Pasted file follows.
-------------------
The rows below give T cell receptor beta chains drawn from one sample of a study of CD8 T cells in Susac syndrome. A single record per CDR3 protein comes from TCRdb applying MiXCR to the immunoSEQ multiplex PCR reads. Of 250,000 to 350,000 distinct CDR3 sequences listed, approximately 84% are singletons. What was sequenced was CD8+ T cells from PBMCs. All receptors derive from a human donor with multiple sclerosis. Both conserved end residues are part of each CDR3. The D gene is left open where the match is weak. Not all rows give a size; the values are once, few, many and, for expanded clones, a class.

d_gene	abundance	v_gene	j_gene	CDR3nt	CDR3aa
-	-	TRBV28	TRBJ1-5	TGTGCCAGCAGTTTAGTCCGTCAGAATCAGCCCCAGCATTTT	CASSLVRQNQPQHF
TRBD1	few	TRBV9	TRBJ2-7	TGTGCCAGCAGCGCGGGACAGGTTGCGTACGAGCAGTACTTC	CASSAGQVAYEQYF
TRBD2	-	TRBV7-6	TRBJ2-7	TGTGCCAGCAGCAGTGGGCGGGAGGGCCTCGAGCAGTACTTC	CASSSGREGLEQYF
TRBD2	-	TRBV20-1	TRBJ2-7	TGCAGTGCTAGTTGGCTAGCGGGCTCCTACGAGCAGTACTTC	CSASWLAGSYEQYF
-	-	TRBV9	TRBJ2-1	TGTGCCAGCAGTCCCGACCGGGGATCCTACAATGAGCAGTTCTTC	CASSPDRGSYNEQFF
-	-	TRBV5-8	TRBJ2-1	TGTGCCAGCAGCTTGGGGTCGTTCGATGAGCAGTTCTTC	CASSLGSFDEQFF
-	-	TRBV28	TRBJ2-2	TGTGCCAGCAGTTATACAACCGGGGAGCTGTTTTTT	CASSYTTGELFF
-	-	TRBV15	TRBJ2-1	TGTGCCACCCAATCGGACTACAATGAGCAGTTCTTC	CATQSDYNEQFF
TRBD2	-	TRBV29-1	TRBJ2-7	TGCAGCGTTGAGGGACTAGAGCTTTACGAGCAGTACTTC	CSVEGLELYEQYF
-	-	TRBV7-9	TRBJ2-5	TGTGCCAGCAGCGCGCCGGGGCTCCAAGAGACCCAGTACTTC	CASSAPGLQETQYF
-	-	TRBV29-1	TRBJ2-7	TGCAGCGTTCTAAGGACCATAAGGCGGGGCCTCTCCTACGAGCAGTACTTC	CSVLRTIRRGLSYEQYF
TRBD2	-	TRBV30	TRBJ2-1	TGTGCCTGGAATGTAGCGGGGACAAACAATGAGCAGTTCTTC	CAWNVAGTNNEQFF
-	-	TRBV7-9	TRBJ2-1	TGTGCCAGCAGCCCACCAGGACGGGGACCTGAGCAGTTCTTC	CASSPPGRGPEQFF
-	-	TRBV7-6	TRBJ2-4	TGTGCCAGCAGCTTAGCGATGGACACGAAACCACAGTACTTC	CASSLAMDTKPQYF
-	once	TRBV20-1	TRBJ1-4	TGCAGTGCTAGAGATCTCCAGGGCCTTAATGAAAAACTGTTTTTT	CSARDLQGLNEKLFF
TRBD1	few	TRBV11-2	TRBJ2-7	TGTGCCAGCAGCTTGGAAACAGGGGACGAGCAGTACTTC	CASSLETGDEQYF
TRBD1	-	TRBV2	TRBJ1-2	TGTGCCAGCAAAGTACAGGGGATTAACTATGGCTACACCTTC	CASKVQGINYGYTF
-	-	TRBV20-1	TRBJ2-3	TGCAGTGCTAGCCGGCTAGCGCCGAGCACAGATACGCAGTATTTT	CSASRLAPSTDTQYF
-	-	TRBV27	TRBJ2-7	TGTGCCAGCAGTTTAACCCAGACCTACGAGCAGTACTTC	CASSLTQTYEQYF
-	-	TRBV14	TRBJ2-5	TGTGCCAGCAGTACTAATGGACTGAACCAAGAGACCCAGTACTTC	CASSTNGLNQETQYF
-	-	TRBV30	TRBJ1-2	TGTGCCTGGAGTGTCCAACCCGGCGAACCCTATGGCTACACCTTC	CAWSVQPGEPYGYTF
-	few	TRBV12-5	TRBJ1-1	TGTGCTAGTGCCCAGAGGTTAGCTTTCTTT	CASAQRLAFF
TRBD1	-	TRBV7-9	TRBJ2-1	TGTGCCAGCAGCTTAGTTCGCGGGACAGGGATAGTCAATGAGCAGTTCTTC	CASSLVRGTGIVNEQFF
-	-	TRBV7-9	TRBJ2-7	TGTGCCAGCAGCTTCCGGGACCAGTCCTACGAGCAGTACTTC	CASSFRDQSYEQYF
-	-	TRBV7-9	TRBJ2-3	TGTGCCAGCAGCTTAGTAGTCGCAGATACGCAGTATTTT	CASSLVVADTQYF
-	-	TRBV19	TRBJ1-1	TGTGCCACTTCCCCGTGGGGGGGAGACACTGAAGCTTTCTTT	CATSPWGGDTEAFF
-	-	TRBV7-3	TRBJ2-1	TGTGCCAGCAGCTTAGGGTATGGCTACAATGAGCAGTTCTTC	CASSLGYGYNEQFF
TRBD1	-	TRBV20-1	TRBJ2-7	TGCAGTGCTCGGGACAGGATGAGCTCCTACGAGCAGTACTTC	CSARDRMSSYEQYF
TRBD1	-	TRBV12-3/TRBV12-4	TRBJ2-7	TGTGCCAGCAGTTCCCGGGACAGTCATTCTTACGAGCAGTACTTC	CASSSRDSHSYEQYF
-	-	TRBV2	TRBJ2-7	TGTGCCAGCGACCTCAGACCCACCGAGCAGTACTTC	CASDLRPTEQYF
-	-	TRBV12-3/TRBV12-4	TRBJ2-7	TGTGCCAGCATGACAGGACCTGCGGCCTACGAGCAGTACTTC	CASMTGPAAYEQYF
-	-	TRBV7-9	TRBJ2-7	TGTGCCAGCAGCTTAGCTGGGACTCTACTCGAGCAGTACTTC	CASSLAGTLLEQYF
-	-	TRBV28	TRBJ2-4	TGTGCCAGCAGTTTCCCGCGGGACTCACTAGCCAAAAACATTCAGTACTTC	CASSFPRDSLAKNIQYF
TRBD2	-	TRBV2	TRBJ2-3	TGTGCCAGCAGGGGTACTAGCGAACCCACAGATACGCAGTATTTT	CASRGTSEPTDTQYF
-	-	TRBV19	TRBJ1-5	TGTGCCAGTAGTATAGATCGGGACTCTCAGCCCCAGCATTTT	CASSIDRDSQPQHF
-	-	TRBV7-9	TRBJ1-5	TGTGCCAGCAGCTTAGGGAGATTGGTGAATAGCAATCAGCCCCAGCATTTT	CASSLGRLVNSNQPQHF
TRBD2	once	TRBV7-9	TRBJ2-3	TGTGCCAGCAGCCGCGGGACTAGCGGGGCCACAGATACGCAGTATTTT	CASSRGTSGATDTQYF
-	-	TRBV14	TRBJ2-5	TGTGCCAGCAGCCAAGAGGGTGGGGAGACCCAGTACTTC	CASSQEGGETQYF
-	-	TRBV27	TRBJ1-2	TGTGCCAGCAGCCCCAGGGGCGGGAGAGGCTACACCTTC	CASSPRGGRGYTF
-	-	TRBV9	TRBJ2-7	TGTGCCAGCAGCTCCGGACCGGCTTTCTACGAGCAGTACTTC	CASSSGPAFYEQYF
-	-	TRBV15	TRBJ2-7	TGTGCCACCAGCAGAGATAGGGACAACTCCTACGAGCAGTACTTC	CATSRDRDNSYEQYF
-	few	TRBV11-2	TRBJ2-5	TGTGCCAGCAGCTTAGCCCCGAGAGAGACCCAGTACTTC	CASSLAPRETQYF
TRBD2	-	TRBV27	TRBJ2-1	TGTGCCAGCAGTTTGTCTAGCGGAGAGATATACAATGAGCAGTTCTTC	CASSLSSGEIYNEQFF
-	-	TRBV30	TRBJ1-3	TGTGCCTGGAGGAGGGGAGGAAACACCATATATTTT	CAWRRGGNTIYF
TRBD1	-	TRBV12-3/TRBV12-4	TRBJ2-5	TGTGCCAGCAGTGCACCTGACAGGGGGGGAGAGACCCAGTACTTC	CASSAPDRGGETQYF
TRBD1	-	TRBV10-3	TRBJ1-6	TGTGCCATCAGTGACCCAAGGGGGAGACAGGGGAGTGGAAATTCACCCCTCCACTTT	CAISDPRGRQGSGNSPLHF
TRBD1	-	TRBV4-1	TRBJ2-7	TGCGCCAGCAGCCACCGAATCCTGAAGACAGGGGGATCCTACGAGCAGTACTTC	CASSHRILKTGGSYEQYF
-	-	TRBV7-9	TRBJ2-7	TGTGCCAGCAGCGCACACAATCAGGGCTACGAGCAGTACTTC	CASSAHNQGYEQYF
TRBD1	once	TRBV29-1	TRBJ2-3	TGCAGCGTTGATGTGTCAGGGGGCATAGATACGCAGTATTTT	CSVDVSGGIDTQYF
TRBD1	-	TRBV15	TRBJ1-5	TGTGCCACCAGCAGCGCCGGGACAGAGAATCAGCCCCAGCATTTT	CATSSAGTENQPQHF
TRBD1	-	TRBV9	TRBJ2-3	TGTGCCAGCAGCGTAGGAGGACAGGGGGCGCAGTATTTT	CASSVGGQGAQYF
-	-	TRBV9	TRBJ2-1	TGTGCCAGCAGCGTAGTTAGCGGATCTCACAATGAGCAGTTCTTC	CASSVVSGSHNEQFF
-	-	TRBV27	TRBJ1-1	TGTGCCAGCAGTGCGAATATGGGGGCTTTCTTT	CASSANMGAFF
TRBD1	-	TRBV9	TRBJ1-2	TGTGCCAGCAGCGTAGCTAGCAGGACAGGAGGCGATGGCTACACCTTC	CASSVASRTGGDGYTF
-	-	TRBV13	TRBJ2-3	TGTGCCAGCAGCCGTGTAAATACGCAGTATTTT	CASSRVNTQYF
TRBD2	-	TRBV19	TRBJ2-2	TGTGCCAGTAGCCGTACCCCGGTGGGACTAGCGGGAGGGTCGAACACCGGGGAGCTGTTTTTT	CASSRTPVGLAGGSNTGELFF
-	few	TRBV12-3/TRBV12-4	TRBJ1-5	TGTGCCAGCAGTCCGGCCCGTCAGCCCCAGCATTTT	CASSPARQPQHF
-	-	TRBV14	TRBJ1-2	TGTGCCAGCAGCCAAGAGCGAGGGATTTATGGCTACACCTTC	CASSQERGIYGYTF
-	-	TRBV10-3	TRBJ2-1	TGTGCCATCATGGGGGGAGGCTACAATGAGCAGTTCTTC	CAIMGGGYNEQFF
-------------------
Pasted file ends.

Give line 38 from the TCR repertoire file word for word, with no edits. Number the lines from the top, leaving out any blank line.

-	-	TRBV7-9	TRBJ1-5	TGTGCCAGCAGCTTAGGGAGATTGGTGAATAGCAATCAGCCCCAGCATTTT	CASSLGRLVNSNQPQHF